Support The Moscow Times!

Russia's Putin Convinces Veteran to Get His Wife a (Welsh) Dog

Russian President Vladimir Putin may have set a dangerous precedent after convincing a retired soldier to buy his wife a pet pooch, possibly spawning a wave of similar requests from animal lovers nationwide.

"Please just say to him: 'Boris, you're wrong! Let your wife have a dog!' We've already tried everything,” a woman from Rostov pleaded Thursday during Putin's annual call-in with the nation, which was broadcast live on television.

The woman's appeal to convince her friend's husband to buy her a pet was one of a handful of funny moments from this year's marathon call-in, which mostly centered on domestic issues.

After first suggesting he did not have the authority to make such a request, Putin addressed the man in question, a retired soldier, by saying: "Boris, please, allow your wife to buy a dog. It will strengthen your family."

The soldier, Boris Fadeyev, took the hint and has since brought home a Welsh corgi called Gosha, his wife Yelena told the Govorit Moskva radio station on Sunday.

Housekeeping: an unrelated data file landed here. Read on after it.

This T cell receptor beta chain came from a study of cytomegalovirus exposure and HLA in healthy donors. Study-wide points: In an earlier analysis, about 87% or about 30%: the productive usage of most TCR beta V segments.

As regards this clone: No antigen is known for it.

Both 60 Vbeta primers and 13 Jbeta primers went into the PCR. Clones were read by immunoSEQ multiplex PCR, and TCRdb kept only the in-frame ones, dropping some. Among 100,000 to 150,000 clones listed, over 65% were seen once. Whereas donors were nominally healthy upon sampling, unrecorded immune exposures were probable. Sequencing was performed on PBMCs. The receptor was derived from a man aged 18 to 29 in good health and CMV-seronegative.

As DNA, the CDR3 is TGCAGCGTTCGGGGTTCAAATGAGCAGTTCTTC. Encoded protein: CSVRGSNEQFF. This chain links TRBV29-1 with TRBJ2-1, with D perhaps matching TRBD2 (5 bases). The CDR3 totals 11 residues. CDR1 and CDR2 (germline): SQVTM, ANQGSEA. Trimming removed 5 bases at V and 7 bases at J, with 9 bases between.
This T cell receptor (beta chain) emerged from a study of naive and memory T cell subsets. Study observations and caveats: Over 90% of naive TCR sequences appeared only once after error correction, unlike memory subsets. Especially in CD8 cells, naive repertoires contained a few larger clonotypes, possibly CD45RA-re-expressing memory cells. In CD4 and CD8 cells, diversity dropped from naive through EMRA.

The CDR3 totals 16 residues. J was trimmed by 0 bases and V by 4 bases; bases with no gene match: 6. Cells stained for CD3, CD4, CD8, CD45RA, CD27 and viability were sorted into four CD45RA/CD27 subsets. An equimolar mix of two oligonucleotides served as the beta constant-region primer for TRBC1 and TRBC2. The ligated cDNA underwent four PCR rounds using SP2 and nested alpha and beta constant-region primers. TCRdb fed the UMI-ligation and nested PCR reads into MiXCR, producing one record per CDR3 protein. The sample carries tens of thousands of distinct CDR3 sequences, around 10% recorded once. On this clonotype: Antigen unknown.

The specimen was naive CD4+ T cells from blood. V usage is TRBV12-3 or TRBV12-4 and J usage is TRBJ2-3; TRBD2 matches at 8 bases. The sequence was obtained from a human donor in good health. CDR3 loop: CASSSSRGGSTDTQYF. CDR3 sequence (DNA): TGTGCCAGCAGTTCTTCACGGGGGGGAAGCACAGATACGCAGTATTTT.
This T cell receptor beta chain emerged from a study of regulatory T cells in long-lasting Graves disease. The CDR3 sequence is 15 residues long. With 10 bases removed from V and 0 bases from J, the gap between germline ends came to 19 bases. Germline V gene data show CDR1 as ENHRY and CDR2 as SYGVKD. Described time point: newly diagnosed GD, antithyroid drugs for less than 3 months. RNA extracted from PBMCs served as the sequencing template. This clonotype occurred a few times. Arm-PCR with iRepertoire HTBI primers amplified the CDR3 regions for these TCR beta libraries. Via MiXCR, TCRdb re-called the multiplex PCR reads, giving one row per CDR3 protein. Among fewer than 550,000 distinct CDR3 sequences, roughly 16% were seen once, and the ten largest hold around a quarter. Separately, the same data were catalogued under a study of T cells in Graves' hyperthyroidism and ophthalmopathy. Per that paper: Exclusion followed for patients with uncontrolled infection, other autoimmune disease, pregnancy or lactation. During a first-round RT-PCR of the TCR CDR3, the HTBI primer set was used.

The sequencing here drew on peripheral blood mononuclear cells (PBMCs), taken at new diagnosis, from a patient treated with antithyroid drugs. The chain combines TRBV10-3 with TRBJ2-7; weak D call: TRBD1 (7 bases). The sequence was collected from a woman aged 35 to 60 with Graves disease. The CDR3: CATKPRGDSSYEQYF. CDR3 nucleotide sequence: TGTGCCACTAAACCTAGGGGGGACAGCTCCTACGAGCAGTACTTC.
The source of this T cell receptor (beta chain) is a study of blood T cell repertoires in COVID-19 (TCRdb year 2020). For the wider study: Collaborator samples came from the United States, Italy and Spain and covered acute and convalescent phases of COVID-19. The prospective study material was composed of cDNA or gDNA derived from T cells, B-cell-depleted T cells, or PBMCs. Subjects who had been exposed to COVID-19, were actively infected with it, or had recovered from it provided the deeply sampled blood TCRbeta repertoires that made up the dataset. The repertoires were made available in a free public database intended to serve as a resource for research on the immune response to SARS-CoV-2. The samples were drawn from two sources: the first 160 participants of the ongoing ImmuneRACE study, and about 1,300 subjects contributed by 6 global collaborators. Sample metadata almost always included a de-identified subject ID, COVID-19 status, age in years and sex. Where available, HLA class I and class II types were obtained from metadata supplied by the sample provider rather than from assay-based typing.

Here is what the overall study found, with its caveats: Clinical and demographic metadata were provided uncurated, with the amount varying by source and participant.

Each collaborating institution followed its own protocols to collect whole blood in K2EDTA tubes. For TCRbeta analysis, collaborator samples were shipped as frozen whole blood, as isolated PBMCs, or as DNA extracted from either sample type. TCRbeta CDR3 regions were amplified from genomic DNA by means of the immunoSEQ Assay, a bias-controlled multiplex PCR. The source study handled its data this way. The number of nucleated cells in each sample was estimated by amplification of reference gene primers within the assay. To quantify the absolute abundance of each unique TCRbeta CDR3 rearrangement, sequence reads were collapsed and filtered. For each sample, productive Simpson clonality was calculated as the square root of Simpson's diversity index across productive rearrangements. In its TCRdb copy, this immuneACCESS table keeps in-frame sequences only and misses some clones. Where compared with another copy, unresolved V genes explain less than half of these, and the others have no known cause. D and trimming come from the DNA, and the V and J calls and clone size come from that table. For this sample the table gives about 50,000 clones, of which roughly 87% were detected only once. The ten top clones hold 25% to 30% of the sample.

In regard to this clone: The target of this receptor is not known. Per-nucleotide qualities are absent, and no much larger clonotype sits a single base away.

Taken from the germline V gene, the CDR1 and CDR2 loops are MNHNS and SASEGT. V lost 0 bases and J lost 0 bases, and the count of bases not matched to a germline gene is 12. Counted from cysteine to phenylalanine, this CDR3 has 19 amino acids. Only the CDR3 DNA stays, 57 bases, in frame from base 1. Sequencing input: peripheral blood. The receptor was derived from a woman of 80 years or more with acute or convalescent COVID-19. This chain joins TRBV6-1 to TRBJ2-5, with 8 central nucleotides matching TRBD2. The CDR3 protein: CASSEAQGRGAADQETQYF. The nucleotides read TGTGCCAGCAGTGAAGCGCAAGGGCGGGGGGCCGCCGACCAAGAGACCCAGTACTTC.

It is unclear whether the Russian president's words alone did the trick or whether Yelena's friend followed Putin's advice to get the job done.

"We can work out an action plan of some kind,” Putin said during the call-in. “The two of us together, you and I, can ask Boris to go and meet with his wife, Yelena, and Yelena could say to him: 'No, I don't need a dog, I'll do what you like.'

“And then I'm sure that he would get her not only a dog but also an elephant, especially if she says it at the right time and in the right place. He might even promise her a fur coat,” he added.

Read more

Independent journalism isn’t dead. You can help keep it alive.

As the only remaining independent, English-language news source reporting from Russia, The Moscow Times plays a critical role in connecting Russia to the world.

Editorial decisions are made entirely by journalists in our newsroom, who adhere to the highest ethical standards. We fearlessly cover issues that are often considered off-limits or taboo in Russia, from domestic violence and LGBT issues to the climate crisis and a secretive nuclear blast that exposed unknowing doctors to radiation.

As we approach the holiday season, please consider making a one-time donation — or better still a recurring donation — to The Moscow Times to help us continue producing vital, high-quality journalism about the world’s largest country.